Colorectal cancer
Surveillance After
A. If colonoscopy Colonoscopy or barium or barium enema enema cleared colon preoperatively
One year post-operatively; then every 3 years if colon cleared
B. If colon not cleared pre-operatively by barium enema or colonoscopy
Colonoscopy or barium enema
Within 6 months; then every 3 years if colon cleared

Surgical Treatment of Colorectal Cancer

The most effective treatment of colorectal cancer is surgical removal. In the special case of small cancers found in polyps, removal of the polyp may be the only treatment needed; however, this type of treatment is recommended only after careful review of the pathology and with surgical consultation.

Abdominal Surgery

Most colorectal cancers are removed by an abdominal operation. The vast majority are done without the need for a colostomy. Surgery is the primary treatment for colorectal cancer because when it is performed for cure, it completely removes the primary cancer and allows for the staging, or evaluation, of the risks for cancer spread.
Even if the cancer has spread, surgery will provide the best opportunity to relieve uncomfortable symptoms and prevent either bowel obstruction or bowel bleeding. Sections of the colon and rectum are removed along with the lymph glands that are associated with the particular part of the bowel.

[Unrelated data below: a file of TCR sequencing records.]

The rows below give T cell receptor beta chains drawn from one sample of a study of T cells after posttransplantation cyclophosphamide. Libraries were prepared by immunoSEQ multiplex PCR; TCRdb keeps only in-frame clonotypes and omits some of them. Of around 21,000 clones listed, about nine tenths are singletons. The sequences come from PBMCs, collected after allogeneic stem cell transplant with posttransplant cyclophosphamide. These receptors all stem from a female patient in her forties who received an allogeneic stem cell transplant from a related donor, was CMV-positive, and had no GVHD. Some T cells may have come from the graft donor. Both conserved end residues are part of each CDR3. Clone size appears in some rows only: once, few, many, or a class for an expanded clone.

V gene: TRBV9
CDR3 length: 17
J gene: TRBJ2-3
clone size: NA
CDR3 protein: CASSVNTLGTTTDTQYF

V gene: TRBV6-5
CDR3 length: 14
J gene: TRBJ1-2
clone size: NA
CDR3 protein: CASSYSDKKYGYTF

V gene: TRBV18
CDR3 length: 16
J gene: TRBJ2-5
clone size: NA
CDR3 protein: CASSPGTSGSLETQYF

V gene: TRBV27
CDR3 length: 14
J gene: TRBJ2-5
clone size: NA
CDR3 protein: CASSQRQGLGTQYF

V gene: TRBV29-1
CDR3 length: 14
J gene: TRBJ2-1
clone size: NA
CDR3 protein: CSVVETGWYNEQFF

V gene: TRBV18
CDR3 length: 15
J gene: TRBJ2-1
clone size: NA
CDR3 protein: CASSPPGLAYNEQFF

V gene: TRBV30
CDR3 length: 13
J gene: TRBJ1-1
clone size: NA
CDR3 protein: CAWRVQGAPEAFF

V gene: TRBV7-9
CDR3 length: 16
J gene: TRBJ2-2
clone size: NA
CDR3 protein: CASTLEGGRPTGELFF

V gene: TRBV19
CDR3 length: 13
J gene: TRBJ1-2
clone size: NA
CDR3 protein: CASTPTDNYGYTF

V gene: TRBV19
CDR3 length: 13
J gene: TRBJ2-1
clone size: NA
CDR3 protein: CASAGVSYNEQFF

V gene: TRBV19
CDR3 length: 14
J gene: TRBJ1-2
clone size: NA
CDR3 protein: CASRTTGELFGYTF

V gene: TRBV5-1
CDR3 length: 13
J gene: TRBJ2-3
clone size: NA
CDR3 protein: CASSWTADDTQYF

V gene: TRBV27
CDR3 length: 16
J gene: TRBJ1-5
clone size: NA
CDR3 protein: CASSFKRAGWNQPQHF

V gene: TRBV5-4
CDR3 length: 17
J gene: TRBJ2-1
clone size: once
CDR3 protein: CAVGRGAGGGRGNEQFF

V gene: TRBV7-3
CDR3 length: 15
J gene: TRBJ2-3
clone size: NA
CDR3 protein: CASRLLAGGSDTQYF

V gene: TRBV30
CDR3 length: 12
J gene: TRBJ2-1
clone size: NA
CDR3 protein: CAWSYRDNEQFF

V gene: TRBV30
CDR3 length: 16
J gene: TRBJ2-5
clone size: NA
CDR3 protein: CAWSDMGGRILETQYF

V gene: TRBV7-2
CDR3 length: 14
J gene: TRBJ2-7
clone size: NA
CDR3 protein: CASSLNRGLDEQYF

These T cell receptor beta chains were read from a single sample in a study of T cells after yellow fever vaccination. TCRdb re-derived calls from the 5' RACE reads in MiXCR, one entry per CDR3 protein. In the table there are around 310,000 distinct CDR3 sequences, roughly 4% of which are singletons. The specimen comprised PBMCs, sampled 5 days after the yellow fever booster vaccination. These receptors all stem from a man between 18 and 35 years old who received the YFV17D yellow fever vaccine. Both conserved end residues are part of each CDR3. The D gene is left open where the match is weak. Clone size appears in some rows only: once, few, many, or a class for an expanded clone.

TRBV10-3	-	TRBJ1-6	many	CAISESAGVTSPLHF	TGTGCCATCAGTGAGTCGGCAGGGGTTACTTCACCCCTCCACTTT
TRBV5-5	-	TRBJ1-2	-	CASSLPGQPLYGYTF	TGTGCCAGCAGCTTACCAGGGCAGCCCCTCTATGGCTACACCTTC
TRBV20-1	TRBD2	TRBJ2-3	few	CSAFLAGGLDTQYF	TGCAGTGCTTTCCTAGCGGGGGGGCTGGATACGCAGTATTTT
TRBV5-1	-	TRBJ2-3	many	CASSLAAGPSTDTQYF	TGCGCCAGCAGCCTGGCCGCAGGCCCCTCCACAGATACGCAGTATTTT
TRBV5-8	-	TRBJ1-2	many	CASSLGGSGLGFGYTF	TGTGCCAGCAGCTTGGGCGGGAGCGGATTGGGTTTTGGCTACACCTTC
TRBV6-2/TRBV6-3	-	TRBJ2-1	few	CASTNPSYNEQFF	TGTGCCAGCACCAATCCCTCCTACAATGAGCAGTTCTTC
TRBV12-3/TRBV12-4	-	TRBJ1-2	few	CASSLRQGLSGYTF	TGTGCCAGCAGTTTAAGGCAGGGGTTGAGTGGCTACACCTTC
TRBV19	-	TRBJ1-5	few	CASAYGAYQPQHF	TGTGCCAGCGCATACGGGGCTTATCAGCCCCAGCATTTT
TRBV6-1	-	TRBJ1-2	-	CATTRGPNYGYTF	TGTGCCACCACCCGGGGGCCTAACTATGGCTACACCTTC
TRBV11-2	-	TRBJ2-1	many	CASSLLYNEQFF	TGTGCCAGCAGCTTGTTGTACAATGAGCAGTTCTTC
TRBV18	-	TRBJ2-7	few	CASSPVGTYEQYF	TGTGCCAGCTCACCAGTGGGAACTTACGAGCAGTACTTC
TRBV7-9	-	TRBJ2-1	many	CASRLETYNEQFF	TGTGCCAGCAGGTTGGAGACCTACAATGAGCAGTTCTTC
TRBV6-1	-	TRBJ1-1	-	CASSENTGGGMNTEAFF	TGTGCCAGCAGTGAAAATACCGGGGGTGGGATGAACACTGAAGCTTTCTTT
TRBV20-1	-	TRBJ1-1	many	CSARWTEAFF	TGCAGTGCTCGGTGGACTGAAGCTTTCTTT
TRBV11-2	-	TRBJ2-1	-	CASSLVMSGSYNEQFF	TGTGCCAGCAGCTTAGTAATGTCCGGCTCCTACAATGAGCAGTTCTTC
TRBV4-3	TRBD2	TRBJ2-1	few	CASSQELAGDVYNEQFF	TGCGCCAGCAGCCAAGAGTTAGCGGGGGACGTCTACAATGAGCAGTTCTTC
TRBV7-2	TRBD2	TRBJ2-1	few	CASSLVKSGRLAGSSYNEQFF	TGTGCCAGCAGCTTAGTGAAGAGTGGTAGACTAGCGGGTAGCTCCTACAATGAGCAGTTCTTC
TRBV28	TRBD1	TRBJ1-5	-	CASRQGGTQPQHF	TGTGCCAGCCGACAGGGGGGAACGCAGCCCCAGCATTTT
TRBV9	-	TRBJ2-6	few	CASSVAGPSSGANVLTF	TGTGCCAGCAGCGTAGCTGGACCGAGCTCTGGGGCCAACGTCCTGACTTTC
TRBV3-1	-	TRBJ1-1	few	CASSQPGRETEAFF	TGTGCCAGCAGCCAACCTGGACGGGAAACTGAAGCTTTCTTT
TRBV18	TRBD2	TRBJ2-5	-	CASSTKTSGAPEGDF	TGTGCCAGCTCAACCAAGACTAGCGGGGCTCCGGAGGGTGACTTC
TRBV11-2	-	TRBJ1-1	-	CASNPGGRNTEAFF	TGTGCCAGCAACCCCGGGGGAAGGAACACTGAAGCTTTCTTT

Team Approach

Although surgery is the primary therapy for colorectal cancer, a team approach is essential for continuing care. Each colorectal cancer patient has their case discussed at a weekly meeting. At this meeting, colorectal surgeons, medical oncologists, radiation oncologists, pathologists, gastroenterologists and clinical nurse specialists review the treatment plans for each patient. These plans include a review of the most recent techniques and clinical studies that may benefit the patient.
This material is provided by Medical Schedule, Inc and does not cover all information and is not intended as a substitute for professional medical care. Some of this material may have been adapted from materials provided both online and in print by other reputable medical resources.

'via Blog this'

No comments:

Post a Comment